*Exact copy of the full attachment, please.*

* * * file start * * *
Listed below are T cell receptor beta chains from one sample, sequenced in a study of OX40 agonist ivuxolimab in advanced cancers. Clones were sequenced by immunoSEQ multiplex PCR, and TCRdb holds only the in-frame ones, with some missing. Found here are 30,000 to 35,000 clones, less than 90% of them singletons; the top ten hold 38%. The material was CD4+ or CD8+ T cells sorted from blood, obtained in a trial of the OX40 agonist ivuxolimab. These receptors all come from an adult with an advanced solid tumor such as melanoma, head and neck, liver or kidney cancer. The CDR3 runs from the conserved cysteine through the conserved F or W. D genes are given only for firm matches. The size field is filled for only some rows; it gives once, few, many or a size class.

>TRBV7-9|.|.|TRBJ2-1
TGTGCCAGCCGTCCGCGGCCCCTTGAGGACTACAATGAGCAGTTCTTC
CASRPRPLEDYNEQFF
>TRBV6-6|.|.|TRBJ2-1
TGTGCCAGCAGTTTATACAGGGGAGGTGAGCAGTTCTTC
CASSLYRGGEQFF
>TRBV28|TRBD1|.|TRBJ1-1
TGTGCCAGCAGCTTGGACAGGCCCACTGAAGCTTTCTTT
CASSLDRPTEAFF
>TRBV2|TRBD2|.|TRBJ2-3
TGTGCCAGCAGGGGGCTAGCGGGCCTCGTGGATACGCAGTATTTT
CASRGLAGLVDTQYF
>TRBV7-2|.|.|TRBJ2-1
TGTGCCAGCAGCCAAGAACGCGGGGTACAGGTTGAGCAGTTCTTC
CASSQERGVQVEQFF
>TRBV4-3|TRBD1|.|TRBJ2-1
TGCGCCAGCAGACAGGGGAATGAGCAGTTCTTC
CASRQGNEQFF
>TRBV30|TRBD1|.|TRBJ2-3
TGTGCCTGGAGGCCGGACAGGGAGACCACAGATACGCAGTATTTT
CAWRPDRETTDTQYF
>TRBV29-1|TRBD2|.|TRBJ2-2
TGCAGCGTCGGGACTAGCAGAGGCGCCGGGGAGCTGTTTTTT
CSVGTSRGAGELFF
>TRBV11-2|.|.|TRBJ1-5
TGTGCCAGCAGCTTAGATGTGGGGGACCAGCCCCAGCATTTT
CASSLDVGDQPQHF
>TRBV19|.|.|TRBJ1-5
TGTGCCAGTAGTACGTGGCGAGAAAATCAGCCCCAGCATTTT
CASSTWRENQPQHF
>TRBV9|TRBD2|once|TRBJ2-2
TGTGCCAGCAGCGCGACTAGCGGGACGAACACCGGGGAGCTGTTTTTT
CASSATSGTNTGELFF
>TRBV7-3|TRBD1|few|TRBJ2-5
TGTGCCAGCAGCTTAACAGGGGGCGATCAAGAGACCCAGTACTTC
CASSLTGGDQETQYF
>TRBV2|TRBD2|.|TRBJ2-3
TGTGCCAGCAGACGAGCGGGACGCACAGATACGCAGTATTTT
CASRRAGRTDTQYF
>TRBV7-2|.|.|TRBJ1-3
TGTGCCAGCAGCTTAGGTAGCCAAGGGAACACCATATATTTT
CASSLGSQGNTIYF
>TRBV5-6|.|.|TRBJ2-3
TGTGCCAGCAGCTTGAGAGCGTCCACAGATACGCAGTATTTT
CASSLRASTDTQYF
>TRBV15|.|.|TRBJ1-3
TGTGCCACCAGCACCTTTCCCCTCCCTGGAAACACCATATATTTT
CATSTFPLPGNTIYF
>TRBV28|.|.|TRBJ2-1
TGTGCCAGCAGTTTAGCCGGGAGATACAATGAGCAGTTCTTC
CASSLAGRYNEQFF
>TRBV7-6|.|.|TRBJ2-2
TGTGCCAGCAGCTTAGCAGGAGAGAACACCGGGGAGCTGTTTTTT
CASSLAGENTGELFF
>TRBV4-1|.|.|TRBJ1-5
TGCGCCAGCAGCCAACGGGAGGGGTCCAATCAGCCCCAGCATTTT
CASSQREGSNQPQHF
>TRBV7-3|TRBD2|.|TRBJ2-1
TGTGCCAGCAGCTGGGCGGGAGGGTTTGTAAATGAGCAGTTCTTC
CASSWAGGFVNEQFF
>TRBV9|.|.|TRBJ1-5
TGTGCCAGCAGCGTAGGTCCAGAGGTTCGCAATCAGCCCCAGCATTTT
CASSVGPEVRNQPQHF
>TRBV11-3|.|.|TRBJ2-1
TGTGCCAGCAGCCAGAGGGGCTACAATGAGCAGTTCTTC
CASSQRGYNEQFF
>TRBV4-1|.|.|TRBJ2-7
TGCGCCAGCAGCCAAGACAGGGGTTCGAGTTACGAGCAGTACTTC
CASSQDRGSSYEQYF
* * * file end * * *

Listed below are T cell receptor beta chains from one sample, sequenced in a study of OX40 agonist ivuxolimab in advanced cancers. Clones were sequenced by immunoSEQ multiplex PCR, and TCRdb holds only the in-frame ones, with some missing. Found here are 30,000 to 35,000 clones, less than 90% of them singletons; the top ten hold 38%. The material was CD4+ or CD8+ T cells sorted from blood, obtained in a trial of the OX40 agonist ivuxolimab. These receptors all come from an adult with an advanced solid tumor such as melanoma, head and neck, liver or kidney cancer. The CDR3 runs from the conserved cysteine through the conserved F or W. D genes are given only for firm matches. The size field is filled for only some rows; it gives once, few, many or a size class.

>TRBV7-9|.|.|TRBJ2-1
TGTGCCAGCCGTCCGCGGCCCCTTGAGGACTACAATGAGCAGTTCTTC
CASRPRPLEDYNEQFF
>TRBV6-6|.|.|TRBJ2-1
TGTGCCAGCAGTTTATACAGGGGAGGTGAGCAGTTCTTC
CASSLYRGGEQFF
>TRBV28|TRBD1|.|TRBJ1-1
TGTGCCAGCAGCTTGGACAGGCCCACTGAAGCTTTCTTT
CASSLDRPTEAFF
>TRBV2|TRBD2|.|TRBJ2-3
TGTGCCAGCAGGGGGCTAGCGGGCCTCGTGGATACGCAGTATTTT
CASRGLAGLVDTQYF
>TRBV7-2|.|.|TRBJ2-1
TGTGCCAGCAGCCAAGAACGCGGGGTACAGGTTGAGCAGTTCTTC
CASSQERGVQVEQFF
>TRBV4-3|TRBD1|.|TRBJ2-1
TGCGCCAGCAGACAGGGGAATGAGCAGTTCTTC
CASRQGNEQFF
>TRBV30|TRBD1|.|TRBJ2-3
TGTGCCTGGAGGCCGGACAGGGAGACCACAGATACGCAGTATTTT
CAWRPDRETTDTQYF
>TRBV29-1|TRBD2|.|TRBJ2-2
TGCAGCGTCGGGACTAGCAGAGGCGCCGGGGAGCTGTTTTTT
CSVGTSRGAGELFF
>TRBV11-2|.|.|TRBJ1-5
TGTGCCAGCAGCTTAGATGTGGGGGACCAGCCCCAGCATTTT
CASSLDVGDQPQHF
>TRBV19|.|.|TRBJ1-5
TGTGCCAGTAGTACGTGGCGAGAAAATCAGCCCCAGCATTTT
CASSTWRENQPQHF
>TRBV9|TRBD2|once|TRBJ2-2
TGTGCCAGCAGCGCGACTAGCGGGACGAACACCGGGGAGCTGTTTTTT
CASSATSGTNTGELFF
>TRBV7-3|TRBD1|few|TRBJ2-5
TGTGCCAGCAGCTTAACAGGGGGCGATCAAGAGACCCAGTACTTC
CASSLTGGDQETQYF
>TRBV2|TRBD2|.|TRBJ2-3
TGTGCCAGCAGACGAGCGGGACGCACAGATACGCAGTATTTT
CASRRAGRTDTQYF
>TRBV7-2|.|.|TRBJ1-3
TGTGCCAGCAGCTTAGGTAGCCAAGGGAACACCATATATTTT
CASSLGSQGNTIYF
>TRBV5-6|.|.|TRBJ2-3
TGTGCCAGCAGCTTGAGAGCGTCCACAGATACGCAGTATTTT
CASSLRASTDTQYF
>TRBV15|.|.|TRBJ1-3
TGTGCCACCAGCACCTTTCCCCTCCCTGGAAACACCATATATTTT
CATSTFPLPGNTIYF
>TRBV28|.|.|TRBJ2-1
TGTGCCAGCAGTTTAGCCGGGAGATACAATGAGCAGTTCTTC
CASSLAGRYNEQFF
>TRBV7-6|.|.|TRBJ2-2
TGTGCCAGCAGCTTAGCAGGAGAGAACACCGGGGAGCTGTTTTTT
CASSLAGENTGELFF
>TRBV4-1|.|.|TRBJ1-5
TGCGCCAGCAGCCAACGGGAGGGGTCCAATCAGCCCCAGCATTTT
CASSQREGSNQPQHF
>TRBV7-3|TRBD2|.|TRBJ2-1
TGTGCCAGCAGCTGGGCGGGAGGGTTTGTAAATGAGCAGTTCTTC
CASSWAGGFVNEQFF
>TRBV9|.|.|TRBJ1-5
TGTGCCAGCAGCGTAGGTCCAGAGGTTCGCAATCAGCCCCAGCATTTT
CASSVGPEVRNQPQHF
>TRBV11-3|.|.|TRBJ2-1
TGTGCCAGCAGCCAGAGGGGCTACAATGAGCAGTTCTTC
CASSQRGYNEQFF
>TRBV4-1|.|.|TRBJ2-7
TGCGCCAGCAGCCAAGACAGGGGTTCGAGTTACGAGCAGTACTTC
CASSQDRGSSYEQYF